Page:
As we count down to Rosh Hashanah, we’d like to introduce you to five new rabbis in the Washington area who are gearing up for their first high holidays here.
Rabbi Rachel Simmons took the long road to Congregation Har Shalom, where she became associate rabbi this summer. With her cats Kohelet and Galilee aboard, she drove the length of the country, from LA to D.C.
“I smiled when we hit Utah and I haven’t stopped smiling since.” It’s mid-August and she’s chalked up her firsts as a rabbi at Har Shalom — first wedding, first funeral. She’s meeting groups of congregants. The Conservative synagogue has 700 member families.
Right now, Simmons, 34, is sitting in the cheerful light of the sanctuary. She says she’s here to change some things. And that she embodies the change she’s bringing to Har Shalom. “When I walk into the room as the rabbi, just by being myself, and showing up and loving Torah, I am being change.”
She received her ordination from the movement’s Ziegler School of Rabbinic Studies in Los Angeles. But she is not what you’d expect a rabbi to be at a suburban Conservative synagogue with its professional, middle class membership and its own origin story dating back to 1964.
“I’m not the classic stereotypical rabbi,” Simmons says,
Simmons is a millennial. She doesn’t carry that boomer baggage. She doesn’t blink at someone’s pronouns. And unlike most rabbis you might picture, she doesn’t identify with a single gender. “People think of male rabbis and female rabbis,” she says. “I’m queer and bisexual. I’m single and I have two cats.”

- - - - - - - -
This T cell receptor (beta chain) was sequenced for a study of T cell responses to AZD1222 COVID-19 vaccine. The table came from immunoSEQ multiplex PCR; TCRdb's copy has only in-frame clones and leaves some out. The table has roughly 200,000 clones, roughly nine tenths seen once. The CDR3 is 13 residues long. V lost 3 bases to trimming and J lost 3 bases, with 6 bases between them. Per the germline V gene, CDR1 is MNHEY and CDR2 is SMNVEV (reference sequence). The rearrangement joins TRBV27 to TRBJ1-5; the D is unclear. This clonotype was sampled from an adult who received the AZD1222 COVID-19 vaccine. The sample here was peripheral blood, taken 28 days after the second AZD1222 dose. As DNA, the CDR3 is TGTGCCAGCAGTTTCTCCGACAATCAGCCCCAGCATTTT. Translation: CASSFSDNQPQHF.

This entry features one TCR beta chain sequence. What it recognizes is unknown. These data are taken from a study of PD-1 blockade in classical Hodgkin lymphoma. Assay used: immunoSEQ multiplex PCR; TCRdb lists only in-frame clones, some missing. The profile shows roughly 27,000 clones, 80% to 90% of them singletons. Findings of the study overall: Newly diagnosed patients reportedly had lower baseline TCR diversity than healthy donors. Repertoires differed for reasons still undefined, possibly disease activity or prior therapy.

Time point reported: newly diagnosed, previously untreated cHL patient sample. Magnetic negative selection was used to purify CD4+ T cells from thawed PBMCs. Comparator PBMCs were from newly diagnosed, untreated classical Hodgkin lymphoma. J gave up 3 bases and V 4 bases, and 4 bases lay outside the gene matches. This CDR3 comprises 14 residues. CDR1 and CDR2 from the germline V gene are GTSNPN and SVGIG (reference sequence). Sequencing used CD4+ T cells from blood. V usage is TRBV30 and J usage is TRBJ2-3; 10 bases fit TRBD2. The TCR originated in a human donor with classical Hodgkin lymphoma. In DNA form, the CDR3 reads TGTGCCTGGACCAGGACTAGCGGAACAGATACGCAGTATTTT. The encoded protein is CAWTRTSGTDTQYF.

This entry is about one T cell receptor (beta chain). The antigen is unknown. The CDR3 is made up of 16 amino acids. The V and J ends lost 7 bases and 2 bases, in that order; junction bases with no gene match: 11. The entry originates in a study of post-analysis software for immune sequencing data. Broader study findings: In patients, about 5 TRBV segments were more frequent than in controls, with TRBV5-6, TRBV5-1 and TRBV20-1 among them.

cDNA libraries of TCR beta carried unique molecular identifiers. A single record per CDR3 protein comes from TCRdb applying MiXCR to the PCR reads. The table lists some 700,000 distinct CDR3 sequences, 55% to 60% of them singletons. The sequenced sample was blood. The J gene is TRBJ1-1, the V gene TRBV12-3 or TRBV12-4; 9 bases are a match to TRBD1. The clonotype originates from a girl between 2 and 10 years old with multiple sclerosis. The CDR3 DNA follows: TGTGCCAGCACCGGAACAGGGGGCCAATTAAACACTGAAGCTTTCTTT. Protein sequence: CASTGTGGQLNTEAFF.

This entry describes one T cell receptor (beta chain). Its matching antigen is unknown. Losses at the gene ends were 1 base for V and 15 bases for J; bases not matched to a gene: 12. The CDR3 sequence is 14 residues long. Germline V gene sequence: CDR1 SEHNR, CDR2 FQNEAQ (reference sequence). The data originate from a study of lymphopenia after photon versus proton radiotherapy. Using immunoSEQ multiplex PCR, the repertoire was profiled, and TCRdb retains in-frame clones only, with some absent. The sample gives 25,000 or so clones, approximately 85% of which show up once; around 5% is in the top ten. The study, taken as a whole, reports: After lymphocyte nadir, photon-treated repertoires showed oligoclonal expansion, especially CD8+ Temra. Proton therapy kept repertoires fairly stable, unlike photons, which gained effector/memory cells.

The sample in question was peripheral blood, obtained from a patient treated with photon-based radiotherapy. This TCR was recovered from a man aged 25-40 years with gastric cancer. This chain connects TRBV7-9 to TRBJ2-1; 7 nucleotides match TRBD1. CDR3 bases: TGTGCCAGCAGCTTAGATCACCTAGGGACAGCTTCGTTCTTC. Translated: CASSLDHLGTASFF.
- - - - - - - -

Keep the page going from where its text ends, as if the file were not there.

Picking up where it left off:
Synagogues, on the other hand, are largely bifurcated, she believes. “There are Jews who really connect to the tradition, the mitzvot, the texts. And there are Jews who connect to the community, the spiritual, emotional side. You need to have both,” she says. “My goal as a rabbi is to open the door between the two groups.”
In her own story, Simmons saw a door and walked through it. She grew up in Alexandria, in a military family, a Fort Belvoir kid. When the children in her kindergarten class were asked about their favorite books, Rachel volunteered that hers were by Isaac Asimov and Kurt Vonnegut. “I’ve always been that kid,” she says.
“I was raised Protestant,” she continues.
“I had stopped believing in Jesus, but I had friends who were Jewish.” There was the candle-lighting, the brisket-making, the disagreeing over Israel “through a lens of love. It just felt right.”
In her 20s, she converted at Adas Israel Congregation in the District. “I literally stepped out of the mikvah, got dressed and Gil Steinlauf [then the synagogue’s rabbi] hugged me and said, ‘We need to talk about your future.’”
Now at Har Shalom, the future has arrived. At least for the moment.
“It’s a challenging job,” Simmons says. “And it’s also rewarding. My job is to be a sacred agitator. I want people to grow.”